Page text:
Rape shield laws were created to help protect sexual assault victims from invasive inquiries into their sex life. Florida law prohibits the defense from entering into evidence any specific instances of consensual sex between the victim and anyone other than the defendant. In this case, the victim allegedly had consensual sex with her ex-boyfriend before going to a party with him. At the party she allegedly had too much alcohol and passed out. While her ex-boyfriend was gone getting more alcohol, three of the partygoers – including the defendant – allegedly sexually assaulted her. At trial, the defendant was convicted of sexual battery with specified circumstances by multiple perpetrators.
Evidence of Prior Consensual Sex
The defendant in this case alleged several grounds for appeal. One of the grounds for appeal was that the judge did not allow him to admit evidence of the victim’s consensual sex with her ex-boyfriend before the party. The Florida Third District Court of Appeal relied on the rape shield law explained above to uphold the conviction on this argument. The court explained that a defendant’s Sixth Amendment right to confront his accuser can come into play if there are unreasonable limits placed on a defendant’s right to cross examine witnesses.
The defendant here argued that he wanted to introduce this evidence to show that the victim wanted to get back together with her ex-boyfriend. Therefore, the defendant argued, she lied about the sex being consensual at the party in order to preserve her relationship with her ex-boyfriend. However, the appeals court here held that there was adequate other evidence that was introduced at the trial to show the relationship between the victim and her ex-boyfriend. Thus, on this ground the conviction could stand.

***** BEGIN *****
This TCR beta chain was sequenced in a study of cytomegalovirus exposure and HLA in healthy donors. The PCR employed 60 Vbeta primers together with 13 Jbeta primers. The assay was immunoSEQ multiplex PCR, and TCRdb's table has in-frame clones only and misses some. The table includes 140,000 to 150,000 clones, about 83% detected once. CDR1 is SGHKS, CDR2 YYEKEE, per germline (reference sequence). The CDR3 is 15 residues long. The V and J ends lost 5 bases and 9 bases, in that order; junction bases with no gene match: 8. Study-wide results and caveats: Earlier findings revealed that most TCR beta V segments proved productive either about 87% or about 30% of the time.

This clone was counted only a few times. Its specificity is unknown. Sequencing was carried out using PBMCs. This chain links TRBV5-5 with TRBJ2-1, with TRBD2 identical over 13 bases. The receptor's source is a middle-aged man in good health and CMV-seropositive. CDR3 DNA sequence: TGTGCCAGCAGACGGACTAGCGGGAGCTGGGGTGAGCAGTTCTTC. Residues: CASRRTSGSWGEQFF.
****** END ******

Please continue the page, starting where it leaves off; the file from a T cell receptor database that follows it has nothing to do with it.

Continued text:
Text Message from Another Involved Party
The defendant in this case also argued that his sex crime conviction should be overturned because he was not allowed to introduce a specific text message into evidence. The text message was between the victim and one of the other men who allegedly sexually assaulted her at the party. The appeals court also upheld the decision of the trial court to prohibit this evidence from being admitted. They explained that the texts were not between the victim and the defendant, thus they were irrelevant to the defendant’s case. Further, the defendant testified that he was alone with the defendant when they had consensual sex, thus the texts are also irrelevant to the defendant’s theory of the case. Therefore, the conviction was also upheld on these grounds.
Motion for Judgment of Acquittal
Finally, the defendant argued that the trial court should have granted his motion for acquittal because there was not enough evidence that the defendant was physically helpless or physically incapacitated. The appeals court explained that they will uphold these findings as long as there is competent substantial evidence to support them. Here, the appeals court held that there was enough evidence that the defendant was both physically helpless and physically incapacitated due to drinking approximately 12 shots of vodka in an hour. Thus, the conviction was upheld by the appeals court.
Contact an Experienced Clearwater Sex Crime Criminal Defense Attorney Today!
Defendants charged with sex crimes need knowledgeable attorneys on their side to help defend them from such serious charges. The experienced Clearwater sex crime defense attorneys at Hanlon Law Firm will defend you zealously against any sex crimes and other charges. Call our offices at (727) 897-5413 or contact us online to speak with our attorneys about your case.
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